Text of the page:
Generating and Justifying Design Theory
This paper applies Simon’s (1996) sciences of the artificial to elaborate a set of structures and processes for developing design theory. Goals, kernel theory, and artifacts inform an inter-related prototyping cycle of design, evaluation, and appropriation / generation to produce strategic design theory. The paper identifies DSR project types to provide signposts for starting and ending the cycle, artifact and evaluation iteration to facilitate the process and provide a chain of evidence, a simplified format for representing design theory iterations, and stopping rules to end the cycle. We use a detailed example to illustrate the ideas, discuss related work, and identify limitations and future research opportunities.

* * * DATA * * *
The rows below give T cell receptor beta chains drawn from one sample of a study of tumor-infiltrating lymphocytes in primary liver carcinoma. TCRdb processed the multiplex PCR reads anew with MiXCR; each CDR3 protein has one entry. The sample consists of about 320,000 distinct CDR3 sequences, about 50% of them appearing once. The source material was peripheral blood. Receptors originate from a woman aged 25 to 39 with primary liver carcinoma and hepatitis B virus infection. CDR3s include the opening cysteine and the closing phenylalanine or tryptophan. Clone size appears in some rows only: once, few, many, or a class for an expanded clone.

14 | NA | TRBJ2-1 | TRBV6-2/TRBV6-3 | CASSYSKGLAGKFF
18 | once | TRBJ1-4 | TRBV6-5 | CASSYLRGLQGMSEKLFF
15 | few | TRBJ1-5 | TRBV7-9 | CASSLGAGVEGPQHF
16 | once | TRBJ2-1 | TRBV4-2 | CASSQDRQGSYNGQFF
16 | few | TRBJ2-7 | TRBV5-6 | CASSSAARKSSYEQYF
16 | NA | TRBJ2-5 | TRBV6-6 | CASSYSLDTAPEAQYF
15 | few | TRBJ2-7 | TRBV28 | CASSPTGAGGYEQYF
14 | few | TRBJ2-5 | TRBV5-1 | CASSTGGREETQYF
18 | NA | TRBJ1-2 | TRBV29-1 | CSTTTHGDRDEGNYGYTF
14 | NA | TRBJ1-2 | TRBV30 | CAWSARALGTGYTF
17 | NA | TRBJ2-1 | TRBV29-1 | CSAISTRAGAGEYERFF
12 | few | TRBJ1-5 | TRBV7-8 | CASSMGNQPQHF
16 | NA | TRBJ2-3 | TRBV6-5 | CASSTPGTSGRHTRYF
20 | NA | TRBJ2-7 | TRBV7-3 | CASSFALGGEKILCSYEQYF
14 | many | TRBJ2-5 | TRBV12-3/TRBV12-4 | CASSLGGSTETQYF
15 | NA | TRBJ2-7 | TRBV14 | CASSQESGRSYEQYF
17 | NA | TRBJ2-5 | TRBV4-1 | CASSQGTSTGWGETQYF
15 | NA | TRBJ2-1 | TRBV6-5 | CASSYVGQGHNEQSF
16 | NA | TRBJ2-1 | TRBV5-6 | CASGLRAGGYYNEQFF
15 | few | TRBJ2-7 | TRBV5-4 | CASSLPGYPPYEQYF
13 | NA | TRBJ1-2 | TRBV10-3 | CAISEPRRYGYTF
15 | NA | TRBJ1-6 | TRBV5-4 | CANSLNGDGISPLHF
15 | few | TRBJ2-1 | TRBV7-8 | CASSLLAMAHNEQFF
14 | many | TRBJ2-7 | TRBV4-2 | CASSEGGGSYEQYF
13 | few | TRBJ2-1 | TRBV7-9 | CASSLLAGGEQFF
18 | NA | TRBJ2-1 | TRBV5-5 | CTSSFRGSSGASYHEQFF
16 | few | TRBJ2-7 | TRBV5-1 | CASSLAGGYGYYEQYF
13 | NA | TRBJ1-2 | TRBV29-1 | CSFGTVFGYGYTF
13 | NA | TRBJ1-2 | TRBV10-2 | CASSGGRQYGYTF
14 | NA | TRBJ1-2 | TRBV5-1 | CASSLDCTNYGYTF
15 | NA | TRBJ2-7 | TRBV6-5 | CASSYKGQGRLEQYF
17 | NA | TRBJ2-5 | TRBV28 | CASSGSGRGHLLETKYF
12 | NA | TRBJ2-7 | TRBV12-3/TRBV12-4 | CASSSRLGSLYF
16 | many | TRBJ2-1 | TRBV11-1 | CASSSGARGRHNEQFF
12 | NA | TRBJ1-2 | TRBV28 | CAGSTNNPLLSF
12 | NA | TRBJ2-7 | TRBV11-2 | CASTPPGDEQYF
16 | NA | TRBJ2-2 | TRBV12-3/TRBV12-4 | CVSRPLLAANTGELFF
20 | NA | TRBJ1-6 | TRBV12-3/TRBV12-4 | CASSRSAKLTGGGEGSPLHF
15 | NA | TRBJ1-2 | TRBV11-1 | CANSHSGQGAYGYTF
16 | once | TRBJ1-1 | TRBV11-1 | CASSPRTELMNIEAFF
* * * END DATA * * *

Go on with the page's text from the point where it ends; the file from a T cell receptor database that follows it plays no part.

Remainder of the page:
Improving the peer review process with information technology
Munir Mandviwalla, Ravi Patnayakuni, and David Schuff
Peer review is the engine of scholarship where new knowledge is legitimized. Despite technological advances in publishing and communication, the process of review has not changed since it became prevalent over 100 years ago. This paper describes how information technology can be used to improve the peer review process. Taking a combined design science and natural science approach, we design and test a prototype system based on the principles of structured communication. Through an exploratory study, we find that our proposed system is viewed more favorably by both authors and reviewers across several dimensions, including fairness, convenience, and value.